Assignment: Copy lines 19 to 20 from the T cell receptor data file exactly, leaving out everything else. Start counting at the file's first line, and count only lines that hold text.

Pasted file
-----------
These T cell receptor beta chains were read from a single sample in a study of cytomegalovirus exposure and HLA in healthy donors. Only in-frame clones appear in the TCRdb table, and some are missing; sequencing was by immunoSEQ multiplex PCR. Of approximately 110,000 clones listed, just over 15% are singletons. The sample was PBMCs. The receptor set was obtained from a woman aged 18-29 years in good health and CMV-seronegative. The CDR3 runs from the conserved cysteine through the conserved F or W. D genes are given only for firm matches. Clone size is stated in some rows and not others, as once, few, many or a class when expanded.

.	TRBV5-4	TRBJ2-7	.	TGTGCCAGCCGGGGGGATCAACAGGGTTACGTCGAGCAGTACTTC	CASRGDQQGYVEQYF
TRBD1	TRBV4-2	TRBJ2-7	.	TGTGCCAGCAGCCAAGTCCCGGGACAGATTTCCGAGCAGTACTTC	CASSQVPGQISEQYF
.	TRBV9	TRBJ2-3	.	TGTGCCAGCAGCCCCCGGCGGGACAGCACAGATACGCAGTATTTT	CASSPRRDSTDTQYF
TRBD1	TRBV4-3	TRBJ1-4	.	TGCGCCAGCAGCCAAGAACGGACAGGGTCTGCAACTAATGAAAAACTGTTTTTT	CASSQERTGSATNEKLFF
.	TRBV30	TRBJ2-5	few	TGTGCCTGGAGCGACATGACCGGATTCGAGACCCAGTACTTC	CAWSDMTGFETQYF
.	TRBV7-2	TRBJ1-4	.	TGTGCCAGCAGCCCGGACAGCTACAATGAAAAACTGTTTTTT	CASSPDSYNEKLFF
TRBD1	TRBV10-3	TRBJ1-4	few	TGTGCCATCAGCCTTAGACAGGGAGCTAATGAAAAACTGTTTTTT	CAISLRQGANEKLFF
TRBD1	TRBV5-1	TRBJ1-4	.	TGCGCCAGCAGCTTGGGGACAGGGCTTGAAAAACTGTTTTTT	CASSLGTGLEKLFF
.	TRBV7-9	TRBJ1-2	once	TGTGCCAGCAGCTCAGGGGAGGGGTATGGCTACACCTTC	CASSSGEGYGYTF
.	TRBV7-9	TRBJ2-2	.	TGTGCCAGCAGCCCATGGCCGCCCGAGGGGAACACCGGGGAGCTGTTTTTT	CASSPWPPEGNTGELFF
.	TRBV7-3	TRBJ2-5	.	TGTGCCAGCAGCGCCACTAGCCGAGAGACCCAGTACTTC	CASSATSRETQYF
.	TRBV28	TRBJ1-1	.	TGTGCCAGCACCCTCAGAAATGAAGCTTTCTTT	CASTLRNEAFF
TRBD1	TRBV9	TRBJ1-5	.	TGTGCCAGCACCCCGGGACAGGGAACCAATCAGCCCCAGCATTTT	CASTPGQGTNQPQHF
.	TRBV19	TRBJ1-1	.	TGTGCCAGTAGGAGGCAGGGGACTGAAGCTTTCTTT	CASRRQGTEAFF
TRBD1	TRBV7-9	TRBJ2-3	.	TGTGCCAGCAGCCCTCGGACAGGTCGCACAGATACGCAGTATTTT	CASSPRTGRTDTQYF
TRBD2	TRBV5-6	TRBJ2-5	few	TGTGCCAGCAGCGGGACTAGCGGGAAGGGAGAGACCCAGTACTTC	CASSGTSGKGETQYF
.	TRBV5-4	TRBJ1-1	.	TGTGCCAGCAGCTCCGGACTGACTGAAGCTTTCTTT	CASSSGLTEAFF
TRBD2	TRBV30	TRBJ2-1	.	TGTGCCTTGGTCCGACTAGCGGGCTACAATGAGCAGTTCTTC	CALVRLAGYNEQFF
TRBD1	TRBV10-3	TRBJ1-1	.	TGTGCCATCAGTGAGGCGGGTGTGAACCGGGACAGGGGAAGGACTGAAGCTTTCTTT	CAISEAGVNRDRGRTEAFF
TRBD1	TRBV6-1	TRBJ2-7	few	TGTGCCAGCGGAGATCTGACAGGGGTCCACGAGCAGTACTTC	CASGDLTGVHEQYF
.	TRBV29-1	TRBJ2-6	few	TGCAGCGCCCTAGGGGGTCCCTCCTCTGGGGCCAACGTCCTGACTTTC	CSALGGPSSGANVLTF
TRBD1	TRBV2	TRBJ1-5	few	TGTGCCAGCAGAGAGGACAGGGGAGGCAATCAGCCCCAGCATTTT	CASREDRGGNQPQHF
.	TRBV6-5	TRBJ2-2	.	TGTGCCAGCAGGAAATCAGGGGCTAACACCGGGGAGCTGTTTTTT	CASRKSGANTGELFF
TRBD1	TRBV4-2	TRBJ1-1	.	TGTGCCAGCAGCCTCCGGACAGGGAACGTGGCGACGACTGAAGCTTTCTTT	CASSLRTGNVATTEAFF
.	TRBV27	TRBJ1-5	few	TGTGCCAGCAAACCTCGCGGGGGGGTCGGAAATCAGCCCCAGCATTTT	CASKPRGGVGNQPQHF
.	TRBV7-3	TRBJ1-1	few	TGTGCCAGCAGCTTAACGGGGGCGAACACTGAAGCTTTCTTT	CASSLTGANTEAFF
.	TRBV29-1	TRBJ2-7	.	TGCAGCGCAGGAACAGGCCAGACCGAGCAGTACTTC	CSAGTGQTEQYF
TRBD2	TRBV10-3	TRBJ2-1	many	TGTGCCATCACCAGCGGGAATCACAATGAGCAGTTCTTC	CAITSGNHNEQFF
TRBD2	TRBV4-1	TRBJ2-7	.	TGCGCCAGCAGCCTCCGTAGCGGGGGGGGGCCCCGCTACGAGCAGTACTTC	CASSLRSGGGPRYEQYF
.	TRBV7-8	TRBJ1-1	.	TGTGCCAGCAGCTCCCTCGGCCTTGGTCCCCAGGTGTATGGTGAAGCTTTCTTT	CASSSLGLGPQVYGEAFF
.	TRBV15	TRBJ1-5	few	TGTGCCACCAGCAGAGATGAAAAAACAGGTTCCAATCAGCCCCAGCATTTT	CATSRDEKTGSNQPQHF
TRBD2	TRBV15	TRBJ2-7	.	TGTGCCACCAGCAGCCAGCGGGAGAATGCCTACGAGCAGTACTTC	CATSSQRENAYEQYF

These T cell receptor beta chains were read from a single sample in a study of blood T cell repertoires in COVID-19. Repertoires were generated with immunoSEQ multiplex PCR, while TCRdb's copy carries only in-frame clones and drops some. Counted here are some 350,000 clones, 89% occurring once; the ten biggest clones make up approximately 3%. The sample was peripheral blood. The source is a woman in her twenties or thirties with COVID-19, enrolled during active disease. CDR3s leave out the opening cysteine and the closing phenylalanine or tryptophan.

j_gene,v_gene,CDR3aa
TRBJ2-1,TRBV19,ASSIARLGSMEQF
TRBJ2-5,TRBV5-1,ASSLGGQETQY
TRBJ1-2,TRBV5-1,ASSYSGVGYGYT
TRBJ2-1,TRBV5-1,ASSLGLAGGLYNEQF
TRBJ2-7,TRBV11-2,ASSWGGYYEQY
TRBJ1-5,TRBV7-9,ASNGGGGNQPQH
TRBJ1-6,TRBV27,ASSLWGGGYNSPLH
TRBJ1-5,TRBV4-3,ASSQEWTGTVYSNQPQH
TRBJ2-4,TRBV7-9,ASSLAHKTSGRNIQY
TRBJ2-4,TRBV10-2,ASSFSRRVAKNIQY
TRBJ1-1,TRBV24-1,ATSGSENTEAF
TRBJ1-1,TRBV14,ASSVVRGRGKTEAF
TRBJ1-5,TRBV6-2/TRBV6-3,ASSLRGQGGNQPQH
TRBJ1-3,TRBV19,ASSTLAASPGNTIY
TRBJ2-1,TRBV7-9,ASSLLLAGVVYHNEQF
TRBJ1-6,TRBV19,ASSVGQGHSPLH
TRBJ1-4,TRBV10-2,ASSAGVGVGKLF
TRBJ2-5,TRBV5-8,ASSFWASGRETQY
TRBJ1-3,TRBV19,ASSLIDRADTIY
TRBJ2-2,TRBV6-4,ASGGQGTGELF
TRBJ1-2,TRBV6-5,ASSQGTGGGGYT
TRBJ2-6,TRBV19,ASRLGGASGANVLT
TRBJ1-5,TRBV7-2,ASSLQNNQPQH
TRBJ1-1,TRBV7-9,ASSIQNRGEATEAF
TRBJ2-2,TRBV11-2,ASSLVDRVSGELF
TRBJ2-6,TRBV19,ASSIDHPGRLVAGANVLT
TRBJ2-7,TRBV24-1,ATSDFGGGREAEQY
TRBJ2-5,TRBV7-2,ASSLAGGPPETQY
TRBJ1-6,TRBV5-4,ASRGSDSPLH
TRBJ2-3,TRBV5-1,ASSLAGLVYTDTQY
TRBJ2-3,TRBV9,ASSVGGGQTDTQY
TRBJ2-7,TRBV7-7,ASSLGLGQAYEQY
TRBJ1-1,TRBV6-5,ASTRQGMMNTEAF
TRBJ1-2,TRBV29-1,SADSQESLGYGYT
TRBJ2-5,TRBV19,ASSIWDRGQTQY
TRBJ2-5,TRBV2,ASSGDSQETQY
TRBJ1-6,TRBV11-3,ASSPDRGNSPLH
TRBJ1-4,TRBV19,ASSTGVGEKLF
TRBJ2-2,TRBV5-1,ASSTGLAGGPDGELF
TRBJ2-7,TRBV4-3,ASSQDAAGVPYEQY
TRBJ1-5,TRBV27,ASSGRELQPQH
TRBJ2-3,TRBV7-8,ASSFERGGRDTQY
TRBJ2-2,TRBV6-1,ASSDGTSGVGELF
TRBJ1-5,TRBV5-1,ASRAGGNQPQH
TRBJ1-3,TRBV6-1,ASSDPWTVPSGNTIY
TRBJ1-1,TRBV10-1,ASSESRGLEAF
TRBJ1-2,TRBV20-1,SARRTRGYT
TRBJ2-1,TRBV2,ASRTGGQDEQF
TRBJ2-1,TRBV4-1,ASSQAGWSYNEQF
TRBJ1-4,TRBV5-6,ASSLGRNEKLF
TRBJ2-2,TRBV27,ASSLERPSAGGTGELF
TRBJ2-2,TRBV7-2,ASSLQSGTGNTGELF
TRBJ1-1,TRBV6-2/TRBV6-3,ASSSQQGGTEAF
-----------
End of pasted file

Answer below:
TRBD2	TRBV30	TRBJ2-1	.	TGTGCCTTGGTCCGACTAGCGGGCTACAATGAGCAGTTCTTC	CALVRLAGYNEQFF
TRBD1	TRBV10-3	TRBJ1-1	.	TGTGCCATCAGTGAGGCGGGTGTGAACCGGGACAGGGGAAGGACTGAAGCTTTCTTT	CAISEAGVNRDRGRTEAFF